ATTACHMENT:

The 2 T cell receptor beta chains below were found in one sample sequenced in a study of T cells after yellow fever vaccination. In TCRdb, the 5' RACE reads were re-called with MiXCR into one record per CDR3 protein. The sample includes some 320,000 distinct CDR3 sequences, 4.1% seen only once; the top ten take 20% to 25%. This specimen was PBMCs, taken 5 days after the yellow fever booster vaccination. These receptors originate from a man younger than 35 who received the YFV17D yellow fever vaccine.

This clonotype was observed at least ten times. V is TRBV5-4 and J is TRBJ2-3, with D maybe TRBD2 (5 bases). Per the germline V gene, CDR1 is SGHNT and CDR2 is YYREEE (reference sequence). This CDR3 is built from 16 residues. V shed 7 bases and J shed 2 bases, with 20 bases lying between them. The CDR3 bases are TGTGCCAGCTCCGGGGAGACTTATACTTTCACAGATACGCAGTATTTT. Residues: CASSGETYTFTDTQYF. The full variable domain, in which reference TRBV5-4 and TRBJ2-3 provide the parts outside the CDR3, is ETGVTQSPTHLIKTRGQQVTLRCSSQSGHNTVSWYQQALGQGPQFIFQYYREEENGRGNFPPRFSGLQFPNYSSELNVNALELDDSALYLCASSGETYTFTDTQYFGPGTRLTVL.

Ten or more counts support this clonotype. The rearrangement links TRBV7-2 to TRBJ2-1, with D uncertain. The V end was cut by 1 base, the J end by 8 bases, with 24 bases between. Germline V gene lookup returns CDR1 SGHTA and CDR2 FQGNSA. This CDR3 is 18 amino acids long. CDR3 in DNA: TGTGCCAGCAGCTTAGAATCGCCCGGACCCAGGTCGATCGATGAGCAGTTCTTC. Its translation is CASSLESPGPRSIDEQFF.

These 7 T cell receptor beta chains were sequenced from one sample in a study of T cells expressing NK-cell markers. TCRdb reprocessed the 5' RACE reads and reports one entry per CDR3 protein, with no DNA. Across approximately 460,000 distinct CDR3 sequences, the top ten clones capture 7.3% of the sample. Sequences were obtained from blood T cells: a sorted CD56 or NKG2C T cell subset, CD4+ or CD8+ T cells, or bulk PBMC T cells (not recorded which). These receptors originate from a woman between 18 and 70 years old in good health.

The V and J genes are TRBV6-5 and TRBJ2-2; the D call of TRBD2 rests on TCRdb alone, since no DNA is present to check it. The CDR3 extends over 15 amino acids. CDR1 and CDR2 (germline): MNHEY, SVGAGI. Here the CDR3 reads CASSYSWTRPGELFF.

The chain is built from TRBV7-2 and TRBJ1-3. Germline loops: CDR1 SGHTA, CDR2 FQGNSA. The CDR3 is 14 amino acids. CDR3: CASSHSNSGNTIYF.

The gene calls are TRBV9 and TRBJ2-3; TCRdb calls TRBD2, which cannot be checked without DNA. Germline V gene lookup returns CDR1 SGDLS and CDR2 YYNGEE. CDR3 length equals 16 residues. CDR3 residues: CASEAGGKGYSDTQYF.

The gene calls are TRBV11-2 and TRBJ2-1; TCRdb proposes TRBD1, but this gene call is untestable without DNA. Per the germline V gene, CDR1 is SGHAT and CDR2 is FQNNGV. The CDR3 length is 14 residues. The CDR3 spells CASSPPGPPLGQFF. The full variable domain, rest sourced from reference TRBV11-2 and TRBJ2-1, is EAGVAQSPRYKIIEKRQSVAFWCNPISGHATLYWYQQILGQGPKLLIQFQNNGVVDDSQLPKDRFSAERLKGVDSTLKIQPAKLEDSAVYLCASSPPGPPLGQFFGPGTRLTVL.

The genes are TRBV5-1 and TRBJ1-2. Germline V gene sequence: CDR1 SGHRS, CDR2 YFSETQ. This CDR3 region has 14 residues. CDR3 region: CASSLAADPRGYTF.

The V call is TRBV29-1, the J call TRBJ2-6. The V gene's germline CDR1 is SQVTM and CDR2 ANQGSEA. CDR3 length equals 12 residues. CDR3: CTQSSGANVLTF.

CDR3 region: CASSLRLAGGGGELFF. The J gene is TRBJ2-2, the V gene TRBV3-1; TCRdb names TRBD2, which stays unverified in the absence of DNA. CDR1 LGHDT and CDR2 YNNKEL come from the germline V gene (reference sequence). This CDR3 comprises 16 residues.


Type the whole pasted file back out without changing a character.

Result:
The 2 T cell receptor beta chains below were found in one sample sequenced in a study of T cells after yellow fever vaccination. In TCRdb, the 5' RACE reads were re-called with MiXCR into one record per CDR3 protein. The sample includes some 320,000 distinct CDR3 sequences, 4.1% seen only once; the top ten take 20% to 25%. This specimen was PBMCs, taken 5 days after the yellow fever booster vaccination. These receptors originate from a man younger than 35 who received the YFV17D yellow fever vaccine.

This clonotype was observed at least ten times. V is TRBV5-4 and J is TRBJ2-3, with D maybe TRBD2 (5 bases). Per the germline V gene, CDR1 is SGHNT and CDR2 is YYREEE (reference sequence). This CDR3 is built from 16 residues. V shed 7 bases and J shed 2 bases, with 20 bases lying between them. The CDR3 bases are TGTGCCAGCTCCGGGGAGACTTATACTTTCACAGATACGCAGTATTTT. Residues: CASSGETYTFTDTQYF. The full variable domain, in which reference TRBV5-4 and TRBJ2-3 provide the parts outside the CDR3, is ETGVTQSPTHLIKTRGQQVTLRCSSQSGHNTVSWYQQALGQGPQFIFQYYREEENGRGNFPPRFSGLQFPNYSSELNVNALELDDSALYLCASSGETYTFTDTQYFGPGTRLTVL.

Ten or more counts support this clonotype. The rearrangement links TRBV7-2 to TRBJ2-1, with D uncertain. The V end was cut by 1 base, the J end by 8 bases, with 24 bases between. Germline V gene lookup returns CDR1 SGHTA and CDR2 FQGNSA. This CDR3 is 18 amino acids long. CDR3 in DNA: TGTGCCAGCAGCTTAGAATCGCCCGGACCCAGGTCGATCGATGAGCAGTTCTTC. Its translation is CASSLESPGPRSIDEQFF.

These 7 T cell receptor beta chains were sequenced from one sample in a study of T cells expressing NK-cell markers. TCRdb reprocessed the 5' RACE reads and reports one entry per CDR3 protein, with no DNA. Across approximately 460,000 distinct CDR3 sequences, the top ten clones capture 7.3% of the sample. Sequences were obtained from blood T cells: a sorted CD56 or NKG2C T cell subset, CD4+ or CD8+ T cells, or bulk PBMC T cells (not recorded which). These receptors originate from a woman between 18 and 70 years old in good health.

The V and J genes are TRBV6-5 and TRBJ2-2; the D call of TRBD2 rests on TCRdb alone, since no DNA is present to check it. The CDR3 extends over 15 amino acids. CDR1 and CDR2 (germline): MNHEY, SVGAGI. Here the CDR3 reads CASSYSWTRPGELFF.

The chain is built from TRBV7-2 and TRBJ1-3. Germline loops: CDR1 SGHTA, CDR2 FQGNSA. The CDR3 is 14 amino acids. CDR3: CASSHSNSGNTIYF.

The gene calls are TRBV9 and TRBJ2-3; TCRdb calls TRBD2, which cannot be checked without DNA. Germline V gene lookup returns CDR1 SGDLS and CDR2 YYNGEE. CDR3 length equals 16 residues. CDR3 residues: CASEAGGKGYSDTQYF.

The gene calls are TRBV11-2 and TRBJ2-1; TCRdb proposes TRBD1, but this gene call is untestable without DNA. Per the germline V gene, CDR1 is SGHAT and CDR2 is FQNNGV. The CDR3 length is 14 residues. The CDR3 spells CASSPPGPPLGQFF. The full variable domain, rest sourced from reference TRBV11-2 and TRBJ2-1, is EAGVAQSPRYKIIEKRQSVAFWCNPISGHATLYWYQQILGQGPKLLIQFQNNGVVDDSQLPKDRFSAERLKGVDSTLKIQPAKLEDSAVYLCASSPPGPPLGQFFGPGTRLTVL.

The genes are TRBV5-1 and TRBJ1-2. Germline V gene sequence: CDR1 SGHRS, CDR2 YFSETQ. This CDR3 region has 14 residues. CDR3 region: CASSLAADPRGYTF.

The V call is TRBV29-1, the J call TRBJ2-6. The V gene's germline CDR1 is SQVTM and CDR2 ANQGSEA. CDR3 length equals 12 residues. CDR3: CTQSSGANVLTF.

CDR3 region: CASSLRLAGGGGELFF. The J gene is TRBJ2-2, the V gene TRBV3-1; TCRdb names TRBD2, which stays unverified in the absence of DNA. CDR1 LGHDT and CDR2 YNNKEL come from the germline V gene (reference sequence). This CDR3 comprises 16 residues.